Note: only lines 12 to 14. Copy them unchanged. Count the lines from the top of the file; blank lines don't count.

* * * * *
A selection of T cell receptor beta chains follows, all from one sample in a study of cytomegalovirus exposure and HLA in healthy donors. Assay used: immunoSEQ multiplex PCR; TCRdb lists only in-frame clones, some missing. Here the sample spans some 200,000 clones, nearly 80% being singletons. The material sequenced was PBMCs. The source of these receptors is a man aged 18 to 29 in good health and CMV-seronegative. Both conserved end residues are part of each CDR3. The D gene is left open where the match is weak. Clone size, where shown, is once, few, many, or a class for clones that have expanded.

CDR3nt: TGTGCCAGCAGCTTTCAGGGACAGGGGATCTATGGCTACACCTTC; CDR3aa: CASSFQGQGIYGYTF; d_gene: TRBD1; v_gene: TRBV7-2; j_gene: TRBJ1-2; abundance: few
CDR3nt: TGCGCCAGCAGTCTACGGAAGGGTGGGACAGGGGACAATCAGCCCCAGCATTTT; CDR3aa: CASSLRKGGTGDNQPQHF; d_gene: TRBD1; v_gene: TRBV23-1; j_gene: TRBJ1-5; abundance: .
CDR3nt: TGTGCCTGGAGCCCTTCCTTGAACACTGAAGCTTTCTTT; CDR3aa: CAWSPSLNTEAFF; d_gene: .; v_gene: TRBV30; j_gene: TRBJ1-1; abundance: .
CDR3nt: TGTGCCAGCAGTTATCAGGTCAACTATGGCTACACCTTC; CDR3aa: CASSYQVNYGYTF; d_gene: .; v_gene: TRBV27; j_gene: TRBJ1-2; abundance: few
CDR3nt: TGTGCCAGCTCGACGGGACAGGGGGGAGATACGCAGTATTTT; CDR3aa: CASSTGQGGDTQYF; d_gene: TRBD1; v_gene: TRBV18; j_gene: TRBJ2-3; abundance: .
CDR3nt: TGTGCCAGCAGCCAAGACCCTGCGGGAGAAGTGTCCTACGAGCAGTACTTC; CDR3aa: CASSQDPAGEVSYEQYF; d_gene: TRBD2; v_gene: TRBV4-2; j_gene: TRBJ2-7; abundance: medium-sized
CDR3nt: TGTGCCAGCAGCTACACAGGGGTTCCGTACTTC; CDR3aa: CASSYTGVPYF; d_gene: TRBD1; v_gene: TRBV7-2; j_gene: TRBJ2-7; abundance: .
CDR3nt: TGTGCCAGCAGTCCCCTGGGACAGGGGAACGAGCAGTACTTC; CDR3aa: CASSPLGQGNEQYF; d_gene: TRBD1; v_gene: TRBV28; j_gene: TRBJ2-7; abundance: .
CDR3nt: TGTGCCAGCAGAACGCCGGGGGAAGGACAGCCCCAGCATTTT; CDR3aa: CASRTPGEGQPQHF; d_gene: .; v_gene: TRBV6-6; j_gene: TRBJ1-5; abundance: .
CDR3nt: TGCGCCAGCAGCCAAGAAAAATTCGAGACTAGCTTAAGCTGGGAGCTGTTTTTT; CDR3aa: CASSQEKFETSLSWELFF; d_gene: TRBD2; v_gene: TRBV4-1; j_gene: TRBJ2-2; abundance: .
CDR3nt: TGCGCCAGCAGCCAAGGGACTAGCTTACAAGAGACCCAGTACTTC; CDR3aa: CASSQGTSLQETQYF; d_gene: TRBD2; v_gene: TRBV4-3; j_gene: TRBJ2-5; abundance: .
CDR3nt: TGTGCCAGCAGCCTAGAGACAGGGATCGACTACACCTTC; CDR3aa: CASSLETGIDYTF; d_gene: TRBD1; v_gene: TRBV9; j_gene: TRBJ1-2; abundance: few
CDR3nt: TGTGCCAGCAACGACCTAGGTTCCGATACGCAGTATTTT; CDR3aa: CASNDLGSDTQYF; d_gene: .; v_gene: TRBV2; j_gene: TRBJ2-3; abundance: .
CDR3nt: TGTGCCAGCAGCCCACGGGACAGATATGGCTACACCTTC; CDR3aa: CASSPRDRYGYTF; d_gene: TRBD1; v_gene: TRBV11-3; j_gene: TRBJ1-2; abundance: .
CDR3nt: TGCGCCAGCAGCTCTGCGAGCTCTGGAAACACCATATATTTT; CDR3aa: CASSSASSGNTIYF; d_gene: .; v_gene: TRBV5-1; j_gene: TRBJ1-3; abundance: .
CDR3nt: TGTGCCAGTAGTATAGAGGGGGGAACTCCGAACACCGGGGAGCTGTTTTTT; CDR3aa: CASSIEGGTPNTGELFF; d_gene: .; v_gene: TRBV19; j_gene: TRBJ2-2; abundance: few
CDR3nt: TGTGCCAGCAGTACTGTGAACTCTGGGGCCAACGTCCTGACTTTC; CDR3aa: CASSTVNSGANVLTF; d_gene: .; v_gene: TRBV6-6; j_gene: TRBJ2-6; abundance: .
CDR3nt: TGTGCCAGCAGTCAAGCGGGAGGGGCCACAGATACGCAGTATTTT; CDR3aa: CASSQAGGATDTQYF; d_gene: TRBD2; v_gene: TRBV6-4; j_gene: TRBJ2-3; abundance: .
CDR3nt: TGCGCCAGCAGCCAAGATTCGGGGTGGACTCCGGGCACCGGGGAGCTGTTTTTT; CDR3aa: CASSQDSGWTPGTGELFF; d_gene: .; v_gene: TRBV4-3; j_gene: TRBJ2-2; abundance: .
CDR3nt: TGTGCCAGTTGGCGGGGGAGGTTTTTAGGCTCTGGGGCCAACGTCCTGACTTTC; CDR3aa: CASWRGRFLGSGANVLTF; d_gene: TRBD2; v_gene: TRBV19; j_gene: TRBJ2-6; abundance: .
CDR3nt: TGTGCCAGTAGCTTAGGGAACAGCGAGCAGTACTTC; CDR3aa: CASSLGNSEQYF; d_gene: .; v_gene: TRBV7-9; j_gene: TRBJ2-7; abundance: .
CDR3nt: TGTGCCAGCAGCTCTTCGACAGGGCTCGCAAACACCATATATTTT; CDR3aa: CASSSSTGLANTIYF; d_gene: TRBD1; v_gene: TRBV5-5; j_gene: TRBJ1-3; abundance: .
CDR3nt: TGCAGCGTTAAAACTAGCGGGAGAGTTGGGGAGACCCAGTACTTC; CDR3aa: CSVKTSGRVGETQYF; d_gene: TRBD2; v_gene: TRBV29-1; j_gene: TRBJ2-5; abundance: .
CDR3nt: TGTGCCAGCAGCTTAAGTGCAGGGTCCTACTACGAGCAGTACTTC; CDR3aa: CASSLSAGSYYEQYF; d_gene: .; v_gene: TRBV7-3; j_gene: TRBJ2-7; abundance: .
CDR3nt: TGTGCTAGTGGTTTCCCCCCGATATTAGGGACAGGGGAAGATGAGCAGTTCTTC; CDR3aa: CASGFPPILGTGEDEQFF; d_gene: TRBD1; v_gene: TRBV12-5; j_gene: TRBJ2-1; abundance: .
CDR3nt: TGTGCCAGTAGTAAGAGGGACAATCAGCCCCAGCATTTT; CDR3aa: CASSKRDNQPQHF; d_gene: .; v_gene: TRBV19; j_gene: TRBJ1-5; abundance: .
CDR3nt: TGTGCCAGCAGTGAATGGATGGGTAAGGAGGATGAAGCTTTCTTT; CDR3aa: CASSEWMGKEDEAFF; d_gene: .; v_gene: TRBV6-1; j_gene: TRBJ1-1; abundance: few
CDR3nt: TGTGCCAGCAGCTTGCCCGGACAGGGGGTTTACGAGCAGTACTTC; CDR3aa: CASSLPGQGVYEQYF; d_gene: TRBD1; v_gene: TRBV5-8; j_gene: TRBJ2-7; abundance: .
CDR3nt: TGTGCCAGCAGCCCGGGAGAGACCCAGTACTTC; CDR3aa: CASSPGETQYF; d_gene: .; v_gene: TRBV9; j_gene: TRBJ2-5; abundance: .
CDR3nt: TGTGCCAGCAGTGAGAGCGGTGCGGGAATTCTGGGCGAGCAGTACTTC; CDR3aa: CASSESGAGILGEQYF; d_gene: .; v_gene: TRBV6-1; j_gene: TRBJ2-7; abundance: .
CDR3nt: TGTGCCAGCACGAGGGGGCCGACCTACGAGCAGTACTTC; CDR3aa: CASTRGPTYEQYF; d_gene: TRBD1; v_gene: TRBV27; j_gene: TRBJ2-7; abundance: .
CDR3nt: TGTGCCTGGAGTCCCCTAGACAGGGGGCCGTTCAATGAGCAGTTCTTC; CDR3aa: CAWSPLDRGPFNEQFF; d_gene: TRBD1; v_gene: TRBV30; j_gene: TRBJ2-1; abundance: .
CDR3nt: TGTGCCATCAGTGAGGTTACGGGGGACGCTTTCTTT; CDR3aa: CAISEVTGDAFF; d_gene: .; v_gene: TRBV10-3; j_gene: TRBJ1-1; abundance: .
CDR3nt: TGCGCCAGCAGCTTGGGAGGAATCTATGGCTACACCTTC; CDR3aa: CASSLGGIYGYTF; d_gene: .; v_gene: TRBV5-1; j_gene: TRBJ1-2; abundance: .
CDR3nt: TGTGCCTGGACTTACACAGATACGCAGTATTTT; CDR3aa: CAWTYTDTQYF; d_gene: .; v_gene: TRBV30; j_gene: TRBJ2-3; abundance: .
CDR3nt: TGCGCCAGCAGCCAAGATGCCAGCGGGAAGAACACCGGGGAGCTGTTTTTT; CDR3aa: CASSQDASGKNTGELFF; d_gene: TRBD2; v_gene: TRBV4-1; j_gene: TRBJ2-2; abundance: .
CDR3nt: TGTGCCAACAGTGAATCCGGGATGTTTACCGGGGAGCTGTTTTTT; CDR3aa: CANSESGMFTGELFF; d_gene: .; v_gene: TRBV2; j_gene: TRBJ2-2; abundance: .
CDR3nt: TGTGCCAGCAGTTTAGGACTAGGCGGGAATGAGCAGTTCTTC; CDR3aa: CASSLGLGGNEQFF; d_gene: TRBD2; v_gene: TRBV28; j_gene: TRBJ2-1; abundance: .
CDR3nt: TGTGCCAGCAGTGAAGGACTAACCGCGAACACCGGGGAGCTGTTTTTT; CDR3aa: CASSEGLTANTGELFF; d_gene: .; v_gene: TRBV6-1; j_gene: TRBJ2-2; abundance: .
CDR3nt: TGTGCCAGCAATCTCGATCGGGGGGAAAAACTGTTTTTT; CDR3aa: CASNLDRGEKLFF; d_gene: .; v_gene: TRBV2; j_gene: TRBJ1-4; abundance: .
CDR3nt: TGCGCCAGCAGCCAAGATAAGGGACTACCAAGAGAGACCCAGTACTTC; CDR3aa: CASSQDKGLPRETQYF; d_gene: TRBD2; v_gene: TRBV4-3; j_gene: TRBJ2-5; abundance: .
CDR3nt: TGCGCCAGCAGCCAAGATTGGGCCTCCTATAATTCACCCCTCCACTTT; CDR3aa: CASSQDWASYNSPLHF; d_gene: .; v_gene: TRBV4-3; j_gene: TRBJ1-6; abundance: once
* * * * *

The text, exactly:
CDR3nt: TGCGCCAGCAGCCAAGGGACTAGCTTACAAGAGACCCAGTACTTC; CDR3aa: CASSQGTSLQETQYF; d_gene: TRBD2; v_gene: TRBV4-3; j_gene: TRBJ2-5; abundance: .
CDR3nt: TGTGCCAGCAGCCTAGAGACAGGGATCGACTACACCTTC; CDR3aa: CASSLETGIDYTF; d_gene: TRBD1; v_gene: TRBV9; j_gene: TRBJ1-2; abundance: few
CDR3nt: TGTGCCAGCAACGACCTAGGTTCCGATACGCAGTATTTT; CDR3aa: CASNDLGSDTQYF; d_gene: .; v_gene: TRBV2; j_gene: TRBJ2-3; abundance: .